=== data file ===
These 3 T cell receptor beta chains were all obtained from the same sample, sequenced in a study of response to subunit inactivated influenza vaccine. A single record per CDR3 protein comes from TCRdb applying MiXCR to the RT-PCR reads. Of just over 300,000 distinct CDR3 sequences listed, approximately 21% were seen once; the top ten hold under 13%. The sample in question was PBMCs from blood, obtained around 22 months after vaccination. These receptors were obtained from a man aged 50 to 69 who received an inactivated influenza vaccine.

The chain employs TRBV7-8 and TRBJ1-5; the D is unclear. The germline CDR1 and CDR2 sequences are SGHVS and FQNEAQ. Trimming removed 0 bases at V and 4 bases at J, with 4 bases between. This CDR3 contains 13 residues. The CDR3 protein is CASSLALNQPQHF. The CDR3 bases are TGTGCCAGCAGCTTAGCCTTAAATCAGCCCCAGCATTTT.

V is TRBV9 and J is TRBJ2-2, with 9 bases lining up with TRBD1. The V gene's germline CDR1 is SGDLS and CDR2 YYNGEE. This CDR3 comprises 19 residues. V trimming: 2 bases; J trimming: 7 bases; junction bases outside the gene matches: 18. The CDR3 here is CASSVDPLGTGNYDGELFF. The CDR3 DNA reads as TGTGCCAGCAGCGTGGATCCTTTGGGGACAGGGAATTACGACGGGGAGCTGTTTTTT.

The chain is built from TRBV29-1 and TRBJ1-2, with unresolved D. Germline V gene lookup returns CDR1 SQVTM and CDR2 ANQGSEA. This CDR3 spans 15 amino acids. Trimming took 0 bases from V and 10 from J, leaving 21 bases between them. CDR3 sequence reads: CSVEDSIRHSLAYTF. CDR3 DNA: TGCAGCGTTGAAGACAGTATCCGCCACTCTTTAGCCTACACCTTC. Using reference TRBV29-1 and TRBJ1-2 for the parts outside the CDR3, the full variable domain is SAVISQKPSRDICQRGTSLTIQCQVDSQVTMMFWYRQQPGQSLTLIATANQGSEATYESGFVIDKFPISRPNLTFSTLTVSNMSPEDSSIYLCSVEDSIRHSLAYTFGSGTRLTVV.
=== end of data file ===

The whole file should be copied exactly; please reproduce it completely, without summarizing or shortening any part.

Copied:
These 3 T cell receptor beta chains were all obtained from the same sample, sequenced in a study of response to subunit inactivated influenza vaccine. A single record per CDR3 protein comes from TCRdb applying MiXCR to the RT-PCR reads. Of just over 300,000 distinct CDR3 sequences listed, approximately 21% were seen once; the top ten hold under 13%. The sample in question was PBMCs from blood, obtained around 22 months after vaccination. These receptors were obtained from a man aged 50 to 69 who received an inactivated influenza vaccine.

The chain employs TRBV7-8 and TRBJ1-5; the D is unclear. The germline CDR1 and CDR2 sequences are SGHVS and FQNEAQ. Trimming removed 0 bases at V and 4 bases at J, with 4 bases between. This CDR3 contains 13 residues. The CDR3 protein is CASSLALNQPQHF. The CDR3 bases are TGTGCCAGCAGCTTAGCCTTAAATCAGCCCCAGCATTTT.

V is TRBV9 and J is TRBJ2-2, with 9 bases lining up with TRBD1. The V gene's germline CDR1 is SGDLS and CDR2 YYNGEE. This CDR3 comprises 19 residues. V trimming: 2 bases; J trimming: 7 bases; junction bases outside the gene matches: 18. The CDR3 here is CASSVDPLGTGNYDGELFF. The CDR3 DNA reads as TGTGCCAGCAGCGTGGATCCTTTGGGGACAGGGAATTACGACGGGGAGCTGTTTTTT.

The chain is built from TRBV29-1 and TRBJ1-2, with unresolved D. Germline V gene lookup returns CDR1 SQVTM and CDR2 ANQGSEA. This CDR3 spans 15 amino acids. Trimming took 0 bases from V and 10 from J, leaving 21 bases between them. CDR3 sequence reads: CSVEDSIRHSLAYTF. CDR3 DNA: TGCAGCGTTGAAGACAGTATCCGCCACTCTTTAGCCTACACCTTC. Using reference TRBV29-1 and TRBJ1-2 for the parts outside the CDR3, the full variable domain is SAVISQKPSRDICQRGTSLTIQCQVDSQVTMMFWYRQQPGQSLTLIATANQGSEATYESGFVIDKFPISRPNLTFSTLTVSNMSPEDSSIYLCSVEDSIRHSLAYTFGSGTRLTVV.